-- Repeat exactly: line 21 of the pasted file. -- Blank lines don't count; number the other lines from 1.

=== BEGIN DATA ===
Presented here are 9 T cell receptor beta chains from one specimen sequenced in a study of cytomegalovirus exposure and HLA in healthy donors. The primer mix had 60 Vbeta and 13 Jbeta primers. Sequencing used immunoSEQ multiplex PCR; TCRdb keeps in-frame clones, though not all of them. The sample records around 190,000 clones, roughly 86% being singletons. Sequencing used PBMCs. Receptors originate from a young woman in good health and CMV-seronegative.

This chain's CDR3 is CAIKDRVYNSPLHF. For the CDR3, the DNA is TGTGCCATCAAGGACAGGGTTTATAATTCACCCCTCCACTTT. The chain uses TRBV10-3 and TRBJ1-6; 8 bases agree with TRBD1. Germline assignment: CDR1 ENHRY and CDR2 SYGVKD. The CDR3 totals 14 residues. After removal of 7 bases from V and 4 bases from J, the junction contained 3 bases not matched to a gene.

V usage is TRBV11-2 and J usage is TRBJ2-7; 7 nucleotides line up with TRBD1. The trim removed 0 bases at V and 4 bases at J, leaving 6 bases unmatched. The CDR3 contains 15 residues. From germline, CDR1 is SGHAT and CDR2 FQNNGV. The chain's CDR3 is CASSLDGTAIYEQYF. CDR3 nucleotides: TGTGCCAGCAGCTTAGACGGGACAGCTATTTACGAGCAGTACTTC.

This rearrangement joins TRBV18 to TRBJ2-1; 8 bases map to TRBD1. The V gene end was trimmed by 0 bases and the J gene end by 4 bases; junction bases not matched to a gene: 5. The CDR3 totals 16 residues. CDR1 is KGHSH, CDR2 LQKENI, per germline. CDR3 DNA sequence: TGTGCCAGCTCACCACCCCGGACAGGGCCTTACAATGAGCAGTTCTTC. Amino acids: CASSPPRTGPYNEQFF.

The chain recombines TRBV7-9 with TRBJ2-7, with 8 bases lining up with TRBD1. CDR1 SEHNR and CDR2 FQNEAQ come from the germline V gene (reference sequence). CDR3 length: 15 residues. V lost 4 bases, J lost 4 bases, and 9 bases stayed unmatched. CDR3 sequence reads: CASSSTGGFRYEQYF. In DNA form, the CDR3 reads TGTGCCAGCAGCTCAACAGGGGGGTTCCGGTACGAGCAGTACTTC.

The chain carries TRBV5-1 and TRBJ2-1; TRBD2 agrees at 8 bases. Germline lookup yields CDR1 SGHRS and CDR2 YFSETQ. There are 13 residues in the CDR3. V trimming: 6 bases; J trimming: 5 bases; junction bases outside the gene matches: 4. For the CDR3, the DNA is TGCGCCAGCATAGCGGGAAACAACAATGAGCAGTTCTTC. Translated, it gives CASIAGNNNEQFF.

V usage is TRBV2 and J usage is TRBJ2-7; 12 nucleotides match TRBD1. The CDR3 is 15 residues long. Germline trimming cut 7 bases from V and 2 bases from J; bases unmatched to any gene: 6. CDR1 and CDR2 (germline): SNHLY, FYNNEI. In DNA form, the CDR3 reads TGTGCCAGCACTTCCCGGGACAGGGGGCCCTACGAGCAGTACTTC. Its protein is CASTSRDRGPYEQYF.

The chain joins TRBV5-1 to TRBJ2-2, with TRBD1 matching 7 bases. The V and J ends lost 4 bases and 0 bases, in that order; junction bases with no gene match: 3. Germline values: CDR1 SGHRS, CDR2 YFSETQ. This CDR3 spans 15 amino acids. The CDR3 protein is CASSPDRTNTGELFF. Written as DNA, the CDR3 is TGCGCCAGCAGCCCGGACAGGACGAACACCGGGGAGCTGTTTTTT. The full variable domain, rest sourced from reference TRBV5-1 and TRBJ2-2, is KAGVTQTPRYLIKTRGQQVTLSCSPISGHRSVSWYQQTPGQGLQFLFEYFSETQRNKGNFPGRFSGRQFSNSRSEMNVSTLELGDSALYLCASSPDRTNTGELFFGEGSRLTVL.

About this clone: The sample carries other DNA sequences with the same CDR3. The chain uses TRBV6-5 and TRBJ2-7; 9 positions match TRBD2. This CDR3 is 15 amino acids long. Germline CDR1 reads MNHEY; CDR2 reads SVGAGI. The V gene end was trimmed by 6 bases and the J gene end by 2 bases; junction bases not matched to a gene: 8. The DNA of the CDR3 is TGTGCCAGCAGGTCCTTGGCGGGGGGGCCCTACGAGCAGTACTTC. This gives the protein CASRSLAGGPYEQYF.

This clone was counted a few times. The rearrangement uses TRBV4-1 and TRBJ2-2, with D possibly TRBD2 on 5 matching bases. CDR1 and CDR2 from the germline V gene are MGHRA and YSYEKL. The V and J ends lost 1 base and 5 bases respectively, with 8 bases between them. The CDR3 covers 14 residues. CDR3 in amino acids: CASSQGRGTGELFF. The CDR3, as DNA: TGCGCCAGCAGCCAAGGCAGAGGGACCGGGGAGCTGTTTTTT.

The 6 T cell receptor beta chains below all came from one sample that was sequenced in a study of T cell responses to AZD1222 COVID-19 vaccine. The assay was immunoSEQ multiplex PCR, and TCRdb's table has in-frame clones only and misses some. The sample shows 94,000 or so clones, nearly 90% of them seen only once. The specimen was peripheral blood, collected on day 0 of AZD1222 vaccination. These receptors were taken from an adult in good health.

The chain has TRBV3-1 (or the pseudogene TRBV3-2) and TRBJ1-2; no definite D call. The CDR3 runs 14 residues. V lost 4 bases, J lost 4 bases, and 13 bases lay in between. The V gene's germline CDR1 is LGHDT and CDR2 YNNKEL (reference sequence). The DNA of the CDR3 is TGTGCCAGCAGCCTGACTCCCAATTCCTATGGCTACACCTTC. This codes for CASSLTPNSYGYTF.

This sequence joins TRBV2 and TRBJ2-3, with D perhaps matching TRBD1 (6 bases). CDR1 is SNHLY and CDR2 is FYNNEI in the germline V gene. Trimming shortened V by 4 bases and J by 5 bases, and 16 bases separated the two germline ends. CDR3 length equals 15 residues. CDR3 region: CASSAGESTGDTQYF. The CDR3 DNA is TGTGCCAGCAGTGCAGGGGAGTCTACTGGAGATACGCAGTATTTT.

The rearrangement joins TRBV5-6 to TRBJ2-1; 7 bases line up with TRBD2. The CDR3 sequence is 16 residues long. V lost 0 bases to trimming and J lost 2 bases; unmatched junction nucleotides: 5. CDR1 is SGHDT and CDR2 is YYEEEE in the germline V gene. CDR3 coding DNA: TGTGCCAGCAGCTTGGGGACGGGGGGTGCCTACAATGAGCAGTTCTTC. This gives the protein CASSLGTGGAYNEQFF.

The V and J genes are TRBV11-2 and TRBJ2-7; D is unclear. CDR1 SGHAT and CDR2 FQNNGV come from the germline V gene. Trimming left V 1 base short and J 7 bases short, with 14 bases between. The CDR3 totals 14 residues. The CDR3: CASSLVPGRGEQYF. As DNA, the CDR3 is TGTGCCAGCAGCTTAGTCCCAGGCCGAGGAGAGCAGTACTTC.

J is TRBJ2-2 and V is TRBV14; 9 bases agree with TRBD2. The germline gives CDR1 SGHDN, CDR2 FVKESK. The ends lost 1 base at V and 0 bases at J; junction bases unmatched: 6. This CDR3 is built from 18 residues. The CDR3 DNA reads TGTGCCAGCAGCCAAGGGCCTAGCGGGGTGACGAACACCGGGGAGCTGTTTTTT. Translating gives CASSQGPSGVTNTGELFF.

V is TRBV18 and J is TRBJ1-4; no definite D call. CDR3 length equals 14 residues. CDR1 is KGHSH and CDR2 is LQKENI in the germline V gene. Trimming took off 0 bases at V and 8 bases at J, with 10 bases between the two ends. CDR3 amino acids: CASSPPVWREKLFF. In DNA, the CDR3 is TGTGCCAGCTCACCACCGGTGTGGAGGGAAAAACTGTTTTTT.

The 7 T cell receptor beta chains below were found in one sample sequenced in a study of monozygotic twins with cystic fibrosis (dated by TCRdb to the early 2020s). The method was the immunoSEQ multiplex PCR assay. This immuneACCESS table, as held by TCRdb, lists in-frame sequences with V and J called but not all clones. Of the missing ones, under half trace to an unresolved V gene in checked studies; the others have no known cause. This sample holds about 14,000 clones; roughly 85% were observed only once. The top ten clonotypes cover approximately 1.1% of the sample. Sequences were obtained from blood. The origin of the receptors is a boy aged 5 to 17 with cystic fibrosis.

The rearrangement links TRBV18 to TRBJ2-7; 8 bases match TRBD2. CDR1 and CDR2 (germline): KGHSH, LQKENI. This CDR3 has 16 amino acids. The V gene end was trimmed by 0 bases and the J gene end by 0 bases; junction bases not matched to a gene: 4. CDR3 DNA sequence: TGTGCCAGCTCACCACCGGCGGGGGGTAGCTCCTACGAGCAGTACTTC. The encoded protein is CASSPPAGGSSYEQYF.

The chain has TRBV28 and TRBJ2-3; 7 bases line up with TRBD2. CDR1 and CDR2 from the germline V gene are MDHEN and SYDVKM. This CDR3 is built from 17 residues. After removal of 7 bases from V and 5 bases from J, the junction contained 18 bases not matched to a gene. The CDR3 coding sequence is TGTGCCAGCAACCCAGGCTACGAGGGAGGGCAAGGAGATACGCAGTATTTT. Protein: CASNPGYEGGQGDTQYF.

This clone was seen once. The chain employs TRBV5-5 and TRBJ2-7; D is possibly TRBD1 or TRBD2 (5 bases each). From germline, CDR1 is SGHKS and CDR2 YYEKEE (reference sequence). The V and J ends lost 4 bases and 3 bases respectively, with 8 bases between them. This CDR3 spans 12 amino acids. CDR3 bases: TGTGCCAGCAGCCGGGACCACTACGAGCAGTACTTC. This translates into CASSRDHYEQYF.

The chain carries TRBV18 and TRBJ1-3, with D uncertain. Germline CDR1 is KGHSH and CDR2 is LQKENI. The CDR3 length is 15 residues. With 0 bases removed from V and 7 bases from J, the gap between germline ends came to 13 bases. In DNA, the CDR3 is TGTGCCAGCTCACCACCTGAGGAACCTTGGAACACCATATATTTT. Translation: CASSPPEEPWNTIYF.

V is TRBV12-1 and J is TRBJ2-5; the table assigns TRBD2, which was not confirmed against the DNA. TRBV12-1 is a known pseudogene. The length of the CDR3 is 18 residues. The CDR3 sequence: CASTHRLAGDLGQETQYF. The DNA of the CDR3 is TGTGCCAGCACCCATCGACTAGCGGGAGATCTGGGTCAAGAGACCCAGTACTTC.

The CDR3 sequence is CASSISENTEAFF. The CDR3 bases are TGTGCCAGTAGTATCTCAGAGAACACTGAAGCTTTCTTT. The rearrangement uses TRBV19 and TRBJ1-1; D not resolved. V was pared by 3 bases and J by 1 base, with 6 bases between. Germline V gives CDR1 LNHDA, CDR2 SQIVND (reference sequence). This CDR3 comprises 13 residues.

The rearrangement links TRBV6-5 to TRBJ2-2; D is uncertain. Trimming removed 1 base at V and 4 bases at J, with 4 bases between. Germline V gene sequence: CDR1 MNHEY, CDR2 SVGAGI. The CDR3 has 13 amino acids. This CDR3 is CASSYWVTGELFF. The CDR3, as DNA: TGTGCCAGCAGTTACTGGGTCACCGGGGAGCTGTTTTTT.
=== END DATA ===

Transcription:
This clone was seen once. The chain employs TRBV5-5 and TRBJ2-7; D is possibly TRBD1 or TRBD2 (5 bases each). From germline, CDR1 is SGHKS and CDR2 YYEKEE (reference sequence). The V and J ends lost 4 bases and 3 bases respectively, with 8 bases between them. This CDR3 spans 12 amino acids. CDR3 bases: TGTGCCAGCAGCCGGGACCACTACGAGCAGTACTTC. This translates into CASSRDHYEQYF.